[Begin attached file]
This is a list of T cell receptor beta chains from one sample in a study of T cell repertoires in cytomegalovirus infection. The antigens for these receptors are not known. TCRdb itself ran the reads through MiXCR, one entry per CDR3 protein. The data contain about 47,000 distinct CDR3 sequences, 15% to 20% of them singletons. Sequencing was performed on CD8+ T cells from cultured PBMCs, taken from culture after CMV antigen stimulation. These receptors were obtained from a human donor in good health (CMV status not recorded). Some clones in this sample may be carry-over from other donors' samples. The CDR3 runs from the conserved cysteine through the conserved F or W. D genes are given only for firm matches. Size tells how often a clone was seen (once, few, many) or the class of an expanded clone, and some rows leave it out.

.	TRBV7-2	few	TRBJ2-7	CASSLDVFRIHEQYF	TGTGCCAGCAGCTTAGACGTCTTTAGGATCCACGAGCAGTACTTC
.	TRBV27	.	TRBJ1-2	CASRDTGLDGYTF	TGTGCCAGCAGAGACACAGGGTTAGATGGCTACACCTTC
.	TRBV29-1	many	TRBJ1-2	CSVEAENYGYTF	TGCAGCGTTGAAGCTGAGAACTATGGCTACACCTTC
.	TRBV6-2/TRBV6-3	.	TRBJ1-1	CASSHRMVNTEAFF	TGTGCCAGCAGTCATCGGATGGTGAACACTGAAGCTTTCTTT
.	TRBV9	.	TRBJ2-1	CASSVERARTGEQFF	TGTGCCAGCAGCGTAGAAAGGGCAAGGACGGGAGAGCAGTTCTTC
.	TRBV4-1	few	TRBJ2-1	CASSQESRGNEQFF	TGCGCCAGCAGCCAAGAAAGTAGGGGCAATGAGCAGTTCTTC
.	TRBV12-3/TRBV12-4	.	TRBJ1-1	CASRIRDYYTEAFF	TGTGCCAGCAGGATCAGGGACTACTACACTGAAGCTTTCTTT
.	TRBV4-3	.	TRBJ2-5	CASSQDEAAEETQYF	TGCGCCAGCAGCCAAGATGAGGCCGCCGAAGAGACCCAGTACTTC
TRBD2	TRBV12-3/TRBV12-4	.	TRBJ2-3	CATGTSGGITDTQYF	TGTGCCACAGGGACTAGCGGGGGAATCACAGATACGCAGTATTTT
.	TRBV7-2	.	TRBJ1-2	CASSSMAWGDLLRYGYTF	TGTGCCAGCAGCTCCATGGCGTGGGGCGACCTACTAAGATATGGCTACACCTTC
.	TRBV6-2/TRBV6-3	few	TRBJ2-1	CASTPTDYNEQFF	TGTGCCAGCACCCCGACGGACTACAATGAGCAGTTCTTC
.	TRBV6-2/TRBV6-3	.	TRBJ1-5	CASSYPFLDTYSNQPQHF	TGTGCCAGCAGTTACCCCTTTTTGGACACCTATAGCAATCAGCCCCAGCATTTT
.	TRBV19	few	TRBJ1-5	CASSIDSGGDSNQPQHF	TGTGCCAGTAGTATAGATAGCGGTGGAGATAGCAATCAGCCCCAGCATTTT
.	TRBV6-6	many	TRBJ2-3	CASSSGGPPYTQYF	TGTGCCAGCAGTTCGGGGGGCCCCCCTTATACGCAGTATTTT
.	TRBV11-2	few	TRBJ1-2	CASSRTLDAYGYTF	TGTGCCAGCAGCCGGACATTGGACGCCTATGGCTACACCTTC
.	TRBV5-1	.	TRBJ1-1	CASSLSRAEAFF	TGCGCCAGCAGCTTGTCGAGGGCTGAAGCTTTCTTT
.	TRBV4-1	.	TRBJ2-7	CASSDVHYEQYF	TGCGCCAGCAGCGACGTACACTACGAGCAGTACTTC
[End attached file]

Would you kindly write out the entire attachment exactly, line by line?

This is a list of T cell receptor beta chains from one sample in a study of T cell repertoires in cytomegalovirus infection. The antigens for these receptors are not known. TCRdb itself ran the reads through MiXCR, one entry per CDR3 protein. The data contain about 47,000 distinct CDR3 sequences, 15% to 20% of them singletons. Sequencing was performed on CD8+ T cells from cultured PBMCs, taken from culture after CMV antigen stimulation. These receptors were obtained from a human donor in good health (CMV status not recorded). Some clones in this sample may be carry-over from other donors' samples. The CDR3 runs from the conserved cysteine through the conserved F or W. D genes are given only for firm matches. Size tells how often a clone was seen (once, few, many) or the class of an expanded clone, and some rows leave it out.

.	TRBV7-2	few	TRBJ2-7	CASSLDVFRIHEQYF	TGTGCCAGCAGCTTAGACGTCTTTAGGATCCACGAGCAGTACTTC
.	TRBV27	.	TRBJ1-2	CASRDTGLDGYTF	TGTGCCAGCAGAGACACAGGGTTAGATGGCTACACCTTC
.	TRBV29-1	many	TRBJ1-2	CSVEAENYGYTF	TGCAGCGTTGAAGCTGAGAACTATGGCTACACCTTC
.	TRBV6-2/TRBV6-3	.	TRBJ1-1	CASSHRMVNTEAFF	TGTGCCAGCAGTCATCGGATGGTGAACACTGAAGCTTTCTTT
.	TRBV9	.	TRBJ2-1	CASSVERARTGEQFF	TGTGCCAGCAGCGTAGAAAGGGCAAGGACGGGAGAGCAGTTCTTC
.	TRBV4-1	few	TRBJ2-1	CASSQESRGNEQFF	TGCGCCAGCAGCCAAGAAAGTAGGGGCAATGAGCAGTTCTTC
.	TRBV12-3/TRBV12-4	.	TRBJ1-1	CASRIRDYYTEAFF	TGTGCCAGCAGGATCAGGGACTACTACACTGAAGCTTTCTTT
.	TRBV4-3	.	TRBJ2-5	CASSQDEAAEETQYF	TGCGCCAGCAGCCAAGATGAGGCCGCCGAAGAGACCCAGTACTTC
TRBD2	TRBV12-3/TRBV12-4	.	TRBJ2-3	CATGTSGGITDTQYF	TGTGCCACAGGGACTAGCGGGGGAATCACAGATACGCAGTATTTT
.	TRBV7-2	.	TRBJ1-2	CASSSMAWGDLLRYGYTF	TGTGCCAGCAGCTCCATGGCGTGGGGCGACCTACTAAGATATGGCTACACCTTC
.	TRBV6-2/TRBV6-3	few	TRBJ2-1	CASTPTDYNEQFF	TGTGCCAGCACCCCGACGGACTACAATGAGCAGTTCTTC
.	TRBV6-2/TRBV6-3	.	TRBJ1-5	CASSYPFLDTYSNQPQHF	TGTGCCAGCAGTTACCCCTTTTTGGACACCTATAGCAATCAGCCCCAGCATTTT
.	TRBV19	few	TRBJ1-5	CASSIDSGGDSNQPQHF	TGTGCCAGTAGTATAGATAGCGGTGGAGATAGCAATCAGCCCCAGCATTTT
.	TRBV6-6	many	TRBJ2-3	CASSSGGPPYTQYF	TGTGCCAGCAGTTCGGGGGGCCCCCCTTATACGCAGTATTTT
.	TRBV11-2	few	TRBJ1-2	CASSRTLDAYGYTF	TGTGCCAGCAGCCGGACATTGGACGCCTATGGCTACACCTTC
.	TRBV5-1	.	TRBJ1-1	CASSLSRAEAFF	TGCGCCAGCAGCTTGTCGAGGGCTGAAGCTTTCTTT
.	TRBV4-1	.	TRBJ2-7	CASSDVHYEQYF	TGCGCCAGCAGCGACGTACACTACGAGCAGTACTTC